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Fitch: Banks to Focus on Costs, Sensitivity After Fed Decision

September 21, 2015, 08:03 AM
Filed Under: Banking

Now that the Fed has maintained its near-zero target rate, most U.S. banks will remain very attentive to their cost structures given the expectation of flat to lower asset yields going forward, says Fitch Ratings. Moreover, Fitch expects many highly asset-sensitive banks to trim their asset sensitivity in order to potentially protect net interest income from further downward pressure.

With the Fed's decision to maintain a target range of 0% to 0.25%, we believe the banking industry will seek to find even greater operating efficiencies in the near to intermediate term. While many banks have already laid out and executed cost-cutting initiatives, we anticipate further efforts in reducing operating costs and improving operating leverage. Fitch believes many banks were counting on a rate lift-off in order to marginally improve net interest income, and thus, positively affect key earnings metrics such as the efficiency ratio. With the Fed maintaining its near-zero target for the near term, additional efficiency measures are likely to be examined.

Fitch also anticipates many asset-sensitive banks to take actions to trim their sensitivity to guard against further pressure on net interest margins (NIMs) and overall revenue. Public disclosures on banks' sensitivity to interest rates is commonly evaluated in the context of 100 bps or 200 bps parallel shifts in the yield curve. Fitch notes that most banks have disclosed that an increase in rates would be of benefit to net interest income. A few banks in our rated universe project double-digit percentage growth in NIM in an environment where rates increase 200 bps based on their modeling assumptions. Now that rates are likely to be lower for longer, Fitch expects those highly asset-sensitive banks to reinvest incoming cash flows further out on the rate curve, reducing asset sensitivity.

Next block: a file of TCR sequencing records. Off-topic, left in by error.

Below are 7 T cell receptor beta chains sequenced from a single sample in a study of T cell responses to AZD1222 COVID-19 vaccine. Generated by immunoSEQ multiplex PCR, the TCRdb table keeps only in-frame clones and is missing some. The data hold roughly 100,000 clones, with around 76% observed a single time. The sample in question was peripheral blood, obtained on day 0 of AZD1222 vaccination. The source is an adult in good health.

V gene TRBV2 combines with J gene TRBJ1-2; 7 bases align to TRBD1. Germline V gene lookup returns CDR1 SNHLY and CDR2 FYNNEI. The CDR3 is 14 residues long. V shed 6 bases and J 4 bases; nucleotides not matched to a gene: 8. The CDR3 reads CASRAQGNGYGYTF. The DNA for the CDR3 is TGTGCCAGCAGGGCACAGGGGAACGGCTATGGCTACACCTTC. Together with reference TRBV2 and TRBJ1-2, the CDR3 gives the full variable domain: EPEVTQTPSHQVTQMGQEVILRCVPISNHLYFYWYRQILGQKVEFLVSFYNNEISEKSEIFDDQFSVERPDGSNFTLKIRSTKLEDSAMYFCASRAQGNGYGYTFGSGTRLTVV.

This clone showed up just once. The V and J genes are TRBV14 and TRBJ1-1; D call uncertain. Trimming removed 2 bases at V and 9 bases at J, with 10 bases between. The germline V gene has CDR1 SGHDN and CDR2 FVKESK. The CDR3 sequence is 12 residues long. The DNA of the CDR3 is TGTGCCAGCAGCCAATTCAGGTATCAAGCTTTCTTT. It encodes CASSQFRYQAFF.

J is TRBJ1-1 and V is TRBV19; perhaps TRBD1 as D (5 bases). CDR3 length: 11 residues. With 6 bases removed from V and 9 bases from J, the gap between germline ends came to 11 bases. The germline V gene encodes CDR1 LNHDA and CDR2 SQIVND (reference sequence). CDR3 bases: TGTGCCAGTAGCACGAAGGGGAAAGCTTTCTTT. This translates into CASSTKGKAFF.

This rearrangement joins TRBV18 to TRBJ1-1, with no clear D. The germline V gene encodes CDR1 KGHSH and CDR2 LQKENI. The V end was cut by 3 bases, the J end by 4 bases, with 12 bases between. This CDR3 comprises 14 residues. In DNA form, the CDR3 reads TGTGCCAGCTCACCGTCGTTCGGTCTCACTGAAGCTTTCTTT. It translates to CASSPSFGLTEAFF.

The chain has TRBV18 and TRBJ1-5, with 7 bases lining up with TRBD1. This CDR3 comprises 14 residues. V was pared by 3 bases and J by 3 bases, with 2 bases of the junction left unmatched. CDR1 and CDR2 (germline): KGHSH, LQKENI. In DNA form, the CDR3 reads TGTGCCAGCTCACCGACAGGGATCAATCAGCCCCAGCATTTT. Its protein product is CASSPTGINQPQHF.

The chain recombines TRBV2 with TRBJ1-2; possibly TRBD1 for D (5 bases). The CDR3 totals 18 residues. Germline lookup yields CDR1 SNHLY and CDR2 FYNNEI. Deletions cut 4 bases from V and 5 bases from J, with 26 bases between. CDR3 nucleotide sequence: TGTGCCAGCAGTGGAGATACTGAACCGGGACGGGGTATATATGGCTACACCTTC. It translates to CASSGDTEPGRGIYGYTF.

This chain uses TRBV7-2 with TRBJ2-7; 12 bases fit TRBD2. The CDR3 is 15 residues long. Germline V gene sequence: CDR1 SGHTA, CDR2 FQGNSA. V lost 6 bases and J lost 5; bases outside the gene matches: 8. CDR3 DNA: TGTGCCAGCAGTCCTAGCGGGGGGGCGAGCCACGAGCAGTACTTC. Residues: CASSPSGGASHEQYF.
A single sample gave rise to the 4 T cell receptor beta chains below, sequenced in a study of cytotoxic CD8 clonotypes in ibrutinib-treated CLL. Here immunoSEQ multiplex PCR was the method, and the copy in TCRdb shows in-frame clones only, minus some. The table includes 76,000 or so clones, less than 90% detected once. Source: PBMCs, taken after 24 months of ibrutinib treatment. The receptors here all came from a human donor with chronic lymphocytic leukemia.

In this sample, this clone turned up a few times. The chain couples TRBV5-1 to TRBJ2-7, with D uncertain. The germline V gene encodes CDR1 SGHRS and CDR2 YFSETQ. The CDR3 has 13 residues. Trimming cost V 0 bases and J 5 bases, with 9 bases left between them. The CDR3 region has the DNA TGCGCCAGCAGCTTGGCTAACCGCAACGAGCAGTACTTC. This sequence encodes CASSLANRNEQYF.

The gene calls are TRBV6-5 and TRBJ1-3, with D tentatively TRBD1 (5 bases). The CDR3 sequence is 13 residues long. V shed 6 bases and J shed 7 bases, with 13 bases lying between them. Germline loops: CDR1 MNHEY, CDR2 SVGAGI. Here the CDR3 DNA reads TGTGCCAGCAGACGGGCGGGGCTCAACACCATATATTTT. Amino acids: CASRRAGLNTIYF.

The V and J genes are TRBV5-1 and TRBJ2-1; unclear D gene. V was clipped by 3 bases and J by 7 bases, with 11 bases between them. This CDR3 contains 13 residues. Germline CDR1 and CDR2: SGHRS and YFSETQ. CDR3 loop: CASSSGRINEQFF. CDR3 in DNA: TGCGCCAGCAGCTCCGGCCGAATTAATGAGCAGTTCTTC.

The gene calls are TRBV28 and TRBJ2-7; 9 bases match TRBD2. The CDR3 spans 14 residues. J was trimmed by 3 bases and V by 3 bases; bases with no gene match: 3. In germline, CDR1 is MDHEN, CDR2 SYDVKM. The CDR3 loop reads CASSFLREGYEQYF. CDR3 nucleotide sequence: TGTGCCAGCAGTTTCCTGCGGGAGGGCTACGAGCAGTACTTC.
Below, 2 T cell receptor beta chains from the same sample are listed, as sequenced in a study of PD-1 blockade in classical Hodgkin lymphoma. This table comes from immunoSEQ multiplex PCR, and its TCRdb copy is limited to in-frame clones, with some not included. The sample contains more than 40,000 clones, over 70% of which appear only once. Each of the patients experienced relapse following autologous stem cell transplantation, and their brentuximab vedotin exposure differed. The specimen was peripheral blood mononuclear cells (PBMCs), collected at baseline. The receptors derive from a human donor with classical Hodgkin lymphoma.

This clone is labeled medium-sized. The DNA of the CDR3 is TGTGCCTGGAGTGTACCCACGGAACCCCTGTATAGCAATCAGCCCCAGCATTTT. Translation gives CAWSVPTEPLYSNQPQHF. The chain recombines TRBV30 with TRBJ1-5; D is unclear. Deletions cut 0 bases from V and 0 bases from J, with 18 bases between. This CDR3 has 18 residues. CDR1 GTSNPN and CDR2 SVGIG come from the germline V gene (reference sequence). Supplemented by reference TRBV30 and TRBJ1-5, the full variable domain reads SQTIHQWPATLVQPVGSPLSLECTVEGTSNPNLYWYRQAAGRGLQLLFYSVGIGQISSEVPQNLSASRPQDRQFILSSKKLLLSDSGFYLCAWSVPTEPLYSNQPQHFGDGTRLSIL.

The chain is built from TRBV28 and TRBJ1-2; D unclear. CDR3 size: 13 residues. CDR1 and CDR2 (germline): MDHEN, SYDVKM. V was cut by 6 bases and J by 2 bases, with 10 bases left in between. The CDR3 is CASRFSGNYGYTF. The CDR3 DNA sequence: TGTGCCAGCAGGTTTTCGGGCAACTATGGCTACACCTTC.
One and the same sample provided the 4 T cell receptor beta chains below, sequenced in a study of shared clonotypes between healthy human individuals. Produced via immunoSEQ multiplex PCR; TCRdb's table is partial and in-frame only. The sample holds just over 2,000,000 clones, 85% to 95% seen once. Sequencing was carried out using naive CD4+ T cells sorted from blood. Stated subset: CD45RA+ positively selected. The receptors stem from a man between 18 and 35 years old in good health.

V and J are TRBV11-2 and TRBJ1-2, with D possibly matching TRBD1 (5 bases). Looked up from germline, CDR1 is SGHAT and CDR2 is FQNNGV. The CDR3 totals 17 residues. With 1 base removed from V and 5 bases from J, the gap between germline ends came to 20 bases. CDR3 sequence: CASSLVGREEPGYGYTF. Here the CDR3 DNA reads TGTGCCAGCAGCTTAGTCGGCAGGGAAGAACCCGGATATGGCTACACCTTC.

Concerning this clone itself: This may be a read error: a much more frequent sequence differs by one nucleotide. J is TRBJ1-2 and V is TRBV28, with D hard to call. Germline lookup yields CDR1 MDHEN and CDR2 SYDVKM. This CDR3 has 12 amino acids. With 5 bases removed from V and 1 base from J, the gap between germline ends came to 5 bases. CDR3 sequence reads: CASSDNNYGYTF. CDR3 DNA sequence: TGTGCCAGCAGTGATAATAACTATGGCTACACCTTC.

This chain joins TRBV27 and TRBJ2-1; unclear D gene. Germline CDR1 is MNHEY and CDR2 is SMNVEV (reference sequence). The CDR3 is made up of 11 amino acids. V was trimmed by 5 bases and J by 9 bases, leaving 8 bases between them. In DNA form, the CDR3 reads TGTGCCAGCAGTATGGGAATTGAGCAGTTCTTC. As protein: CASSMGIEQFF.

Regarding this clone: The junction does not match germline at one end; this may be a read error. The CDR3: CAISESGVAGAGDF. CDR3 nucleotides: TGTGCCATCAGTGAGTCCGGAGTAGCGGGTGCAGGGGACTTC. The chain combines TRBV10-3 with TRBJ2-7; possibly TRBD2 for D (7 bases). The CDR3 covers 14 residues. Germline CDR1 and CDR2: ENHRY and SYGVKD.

Fitch continues to believe that predictions of what will happen following a rate increase by the Fed are complicated by how banks will aim to retain core deposits under the new liquidity coverage ratio rules. Other factors that may prove influential include a potentially faster velocity of money given the rise of Internet banking, impact of money market reform and whether the federal funds market revives under the regime where the Fed pays interest on banks' reserves.

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